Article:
The new buzz phrase around the Auburn football program since Gus Malzahn was hired to be the Tigers' 26th head coach has been, "It's a new day."
For Auburn fans, that is exactly what they want to hear. There hasn't been much to celebrate since that night in the Arizona desert on Jan. 10, 2011.
Before meeting with the media for his introductory press conference on Dec. 4, Malzahn told his team the following (via Auburn Athletics):
Whatever happened last year, happened last year and it's a new day. My expectations are going to be high. Nobody is going to outwork us, and we're going to put a good brand of football on the field and we're going to have fun doing it.
Malzahn has shown that he and his staff will not be outworked.
The result of the hard work was bringing in a borderline Top 10 recruiting class that he hauled in in just two months.
Considering the circumstances, it was remarkable that the Auburn staff was able to bring such a highly touted recruiting class in, but it was nothing new.
As a matter of fact, the Tigers' average recruiting ranking (according to Rivals) over the last decade sits at No. 13. In former head coach Gene Chizik's tenure as the Tigers' head coach, Auburn averaged a seventh-ranked recruiting class.
The way that Malzahn and his staff can prove that it truly is a new day around the Auburn football program is to retain and develop the top talent that they have brought in.
Chizik and his regime had a very hard time doing that.
The 2010 recruiting class that was ranked No. 4 by Rivals is the highlight of the major problem in Chizik's tenure.
Only 17 of the 32 players that signed on in the 2010 class remain on the team. Losing players to the NFL can only be attributed to three players (Cam Newton, Brandon Mosley and Corey Lemonier).
That's nearly half of a signing class that has been lost.
Of the three 5-stars signed in the 2010 class, only Shon Coleman remains on the team.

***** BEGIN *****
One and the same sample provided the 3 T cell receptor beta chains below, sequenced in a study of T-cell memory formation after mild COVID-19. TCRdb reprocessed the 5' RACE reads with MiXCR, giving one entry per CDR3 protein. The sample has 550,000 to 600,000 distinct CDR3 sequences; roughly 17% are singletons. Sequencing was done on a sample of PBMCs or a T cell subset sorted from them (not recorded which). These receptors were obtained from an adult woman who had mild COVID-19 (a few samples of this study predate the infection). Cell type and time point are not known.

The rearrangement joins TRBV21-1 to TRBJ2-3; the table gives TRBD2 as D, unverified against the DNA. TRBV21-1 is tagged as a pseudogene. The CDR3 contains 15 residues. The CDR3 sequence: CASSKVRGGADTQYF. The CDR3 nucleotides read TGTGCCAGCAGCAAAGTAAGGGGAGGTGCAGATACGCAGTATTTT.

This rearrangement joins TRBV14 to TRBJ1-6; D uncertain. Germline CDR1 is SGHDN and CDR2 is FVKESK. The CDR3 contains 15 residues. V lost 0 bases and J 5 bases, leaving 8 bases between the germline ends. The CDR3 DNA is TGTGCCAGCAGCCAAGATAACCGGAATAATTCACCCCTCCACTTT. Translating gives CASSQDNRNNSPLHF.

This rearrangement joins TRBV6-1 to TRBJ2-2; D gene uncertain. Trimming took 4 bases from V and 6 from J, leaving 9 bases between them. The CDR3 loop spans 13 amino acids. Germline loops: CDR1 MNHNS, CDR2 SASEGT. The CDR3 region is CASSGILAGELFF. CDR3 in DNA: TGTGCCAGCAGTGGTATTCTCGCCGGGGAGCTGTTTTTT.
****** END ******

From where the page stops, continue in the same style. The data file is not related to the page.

After two 1,000-yard rushing seasons and a BCS Championship Game offensive MVP trophy, RB Mike Dyer was booted off after the 2011 season. Quarterback Cam Newton departed after a Heisman Trophy campaign in 2010.
Three members of the class were kicked off for armed robbery in the spring of 2011.
Two members of the class (Ladarious Phillips and Ed Christian) were tragically killed in a shooting in June of 2012 after giving up football. Another member, Eric Mack, was shot and is no longer on the team.
There were also some who had injuries end their career before it ever really got started. Offensive lineman Roszell Gayden and Linebacker Jawara White are two examples.
The list goes on. It wasn't only the 2010 signing class, either.
Auburn has also lost three members apiece from the 2011 and 2012 signing classes.
For those that remain on the team from these classes, the previous coaching staff failed to show any signs of development.
Lack of player development was one reason why Chizik is no longer the coach, according to athletic director Jay Jacobs in his press conference on Nov. 25 to announce that Chizik would not be retained (via Auburn Athletics):
I will tell you this, anytime that you have a team like we do and the recruiting class that we did have the last couple of years, player development – where are we with that. Why aren’t we getting it done? Why didn’t the quality of the class transfer over to the field? That’s particularly of interest to me with this program, with this team. Why didn’t that happen? But overall, discipline is something that is always a foundational thing in any team that you have. You always look for those things, but player development is the one thing.
At times in 2011 and all of 2012, the product that Chizik put on the field was not consistent with what Auburn fans had come to expect of Auburn football.
Even in down years, the Auburn faithful could count on a hard-nosed defense, a physical running game on offense and solid fundamental football. The opposite of that became the norm over the last two years.
The Tigers were pushed around at the line of scrimmage and mental mistakes were common. Costly penalties such as offsides or false starts normally stalled any sort of momentum the Tigers could get going.
Football fundamentals like open-field tackling, low pad level on the defensive front and receivers extending their routes to the first down marker were non-existent.
It was frustrating to watch for anyone who follows the Tigers.
To hold true to his promise of it being a new day, Malzahn must continue to recruit at a high level and then surround the top talent with coaches who can develop them on and off of the field.
Malzahn hired a very strong staff that has a track record of not only being good recruiters, but being good developers of talent.
Defensive line coach Rodney Garner, for example, has coached four first-round NFL draft picks in his career.
Cornerbacks coach Melvin Smith coached Johnthan Banks at Mississippi State in 2012. Banks was the Jim Thorpe Award recipient this season. The Thorpe Award goes to the nation's best defensive back.
Malzahn has taken steps in the right direction.
While his hardest work is in front of him, signs are pointing to the sun beginning to rise on a new day for Auburn football.
Just like he promised.